Long Term Sick Leave: Hanging on vs Tapping Out!
The question, ‘how long is long enough when it comes to finally dismissing an employee on long term sick leave?’ is a struggle which many employers are faced with regularly. Waiting too long can have negative consequences on the place of work, whilst not allowing sufficient time for an employee to recover can result in unfair dismissals, discrimination and unwanted legal action. Neither of the above outcomes are desirable. A gray area has emerged and employers are finding it difficult knowing when to say enough is enough. The Court of Appeal in the recent case of O’Brien v Bolton St Catherine’s Academy brings some clarity with regards to these tricky cases.
What Happened to Mrs O’Brien?
The case in question concerns a school teacher, Mrs O’Brien, and events which took place in 2011. Whist working at the school Mrs O’Brien was assaulted by a pupil and was absent from her post for a short while. She returned to the school relatively quickly but then struggled day-to-day as she no longer felt safe in certain areas of the school and didn’t feel that the school had sufficiently dealt with the issue. As a result, Mrs O’Brien went on sick leave due to stress and was diagnosed initially with anxiety, and later with depression and post-traumatic stress disorder.
Mrs O’Brien’s dismissal came in the January of 2013 after she had been absent from work for 12 months on the grounds of medical incapacity. At this time, there was no evidence of Mrs O’Brien’s imminent return to work. Ms O’Brien appealed the dismissal and gave evidence of her progress at the hearing. She showed that she was successfully moving forwards with her PTSD treatment and thought rshe would be fit and ready to return to work in April 2013. The Academy dismissed her because they felt there was no clear evidence that she would return to work.
Mrs O’Brien appealed against her dismissal. The internal dismissal appeal hearing was held on the 10th of April where Ms O’Brien produced a fit note from her Doctor stating that she was now well enough to return to work. In spite of this, the appeal failed and Ms O’Brien’s dismissal was upheld.
The Courts’ Responses
Mrs O’Brien then brought her case to the Employment Tribunal. She claimed disability discrimination and unfair dismissal. Her claim was successful in the first instance. The Tribunal found that the school didn’t sufficiently show how the employee’s absence had affected the school nor did they sufficiently consider the consequences of dismissing Mrs O’Brien against incurring further cost, disruption and the reliance on other staff members for more support. This decision was overturned by the Employment Appeal Tribunal which found that the School had waited long enough for Mrs O’Brien to return. Mrs O’Brien took matters to the Court of Appeal.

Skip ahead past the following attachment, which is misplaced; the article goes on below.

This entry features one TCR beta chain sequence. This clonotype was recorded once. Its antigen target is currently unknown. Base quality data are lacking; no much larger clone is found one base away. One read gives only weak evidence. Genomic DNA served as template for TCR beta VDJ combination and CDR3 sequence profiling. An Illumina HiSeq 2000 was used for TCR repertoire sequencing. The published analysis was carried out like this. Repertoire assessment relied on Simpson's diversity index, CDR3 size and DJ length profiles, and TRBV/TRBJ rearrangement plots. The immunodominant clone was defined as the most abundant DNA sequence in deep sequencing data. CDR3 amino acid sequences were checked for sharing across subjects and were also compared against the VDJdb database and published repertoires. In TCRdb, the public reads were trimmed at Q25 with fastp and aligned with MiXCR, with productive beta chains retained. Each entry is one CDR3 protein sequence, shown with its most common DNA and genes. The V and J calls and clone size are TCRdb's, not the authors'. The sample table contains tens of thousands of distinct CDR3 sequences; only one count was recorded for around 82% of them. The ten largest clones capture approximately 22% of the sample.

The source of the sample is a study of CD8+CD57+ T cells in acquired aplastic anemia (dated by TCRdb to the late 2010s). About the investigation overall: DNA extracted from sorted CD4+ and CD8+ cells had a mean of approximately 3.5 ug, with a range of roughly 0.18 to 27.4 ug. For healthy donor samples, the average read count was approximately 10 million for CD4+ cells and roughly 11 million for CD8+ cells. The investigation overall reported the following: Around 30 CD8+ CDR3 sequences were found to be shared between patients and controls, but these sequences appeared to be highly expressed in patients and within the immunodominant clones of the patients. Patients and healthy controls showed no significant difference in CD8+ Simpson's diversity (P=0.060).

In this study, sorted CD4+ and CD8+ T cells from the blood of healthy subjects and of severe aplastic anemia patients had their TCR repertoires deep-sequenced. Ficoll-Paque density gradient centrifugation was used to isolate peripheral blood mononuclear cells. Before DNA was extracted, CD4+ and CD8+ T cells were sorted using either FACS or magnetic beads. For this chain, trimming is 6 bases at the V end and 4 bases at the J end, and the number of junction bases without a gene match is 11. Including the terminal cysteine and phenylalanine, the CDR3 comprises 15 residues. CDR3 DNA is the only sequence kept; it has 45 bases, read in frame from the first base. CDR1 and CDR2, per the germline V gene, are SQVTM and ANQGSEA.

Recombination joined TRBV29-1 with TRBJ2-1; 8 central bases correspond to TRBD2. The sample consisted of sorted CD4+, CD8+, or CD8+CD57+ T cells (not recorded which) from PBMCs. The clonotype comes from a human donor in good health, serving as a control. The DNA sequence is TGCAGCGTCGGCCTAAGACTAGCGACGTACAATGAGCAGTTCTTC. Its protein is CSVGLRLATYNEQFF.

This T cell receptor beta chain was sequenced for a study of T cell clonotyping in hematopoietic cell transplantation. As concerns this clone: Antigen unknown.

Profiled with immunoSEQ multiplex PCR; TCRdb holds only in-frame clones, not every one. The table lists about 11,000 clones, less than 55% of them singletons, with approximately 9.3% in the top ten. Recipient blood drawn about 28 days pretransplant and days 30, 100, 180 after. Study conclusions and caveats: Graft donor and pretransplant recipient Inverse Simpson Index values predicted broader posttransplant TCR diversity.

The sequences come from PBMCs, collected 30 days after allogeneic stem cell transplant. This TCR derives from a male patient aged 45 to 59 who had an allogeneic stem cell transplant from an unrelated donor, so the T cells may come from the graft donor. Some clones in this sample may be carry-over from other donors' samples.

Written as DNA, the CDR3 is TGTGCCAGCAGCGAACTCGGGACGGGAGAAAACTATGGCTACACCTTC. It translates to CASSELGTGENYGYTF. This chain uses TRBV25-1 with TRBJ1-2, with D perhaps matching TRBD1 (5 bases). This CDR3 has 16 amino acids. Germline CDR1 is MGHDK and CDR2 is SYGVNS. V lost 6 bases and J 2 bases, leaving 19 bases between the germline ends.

The Court of Appeal found in Ms O’Brien’s favour. It was found that the Academy should have ‘waited a little longer’ due to the evidence provided by Mrs O’Brien (ie the Doctor’s fit note) at the appeal hearing. It was also noted by the court that this case was by no means clear-cut and, as the period of absence was significant, it fell on the ‘borderline’.
If you are an employer seeking further clarification regarding the gray areas, here are some key points to take from the above case.
- If a member of staff has been on sick leave for an extended period of time it is advisable to put measures in place and to collect evidence which demonstrates how the employee’s absence is affecting the business.
- Employers are advised to look at the employee in question’s medical history, current position and any improvements being made before making any decisions. Any new information must be considered when it is provided.
- Employers are by no means expected to wait forever, and in cases where the period of time is significantly prolonged and there is no end in sight of the illness, dismissal may be a necessary step.
- The Court did remind employers that the new information provided at the appeal did have a bearing on the decision. The appeal hearing should not have confined itself to deciding if dismissal at the original hearing was fair.
Cases of this nature are very specific in nature and the outcomes depend heavily on the individual facts involved. If you are an employer in search of further information and/or advice regarding a specific scenario, please don’t hesitate to contact us to speak to a member of our specialised team.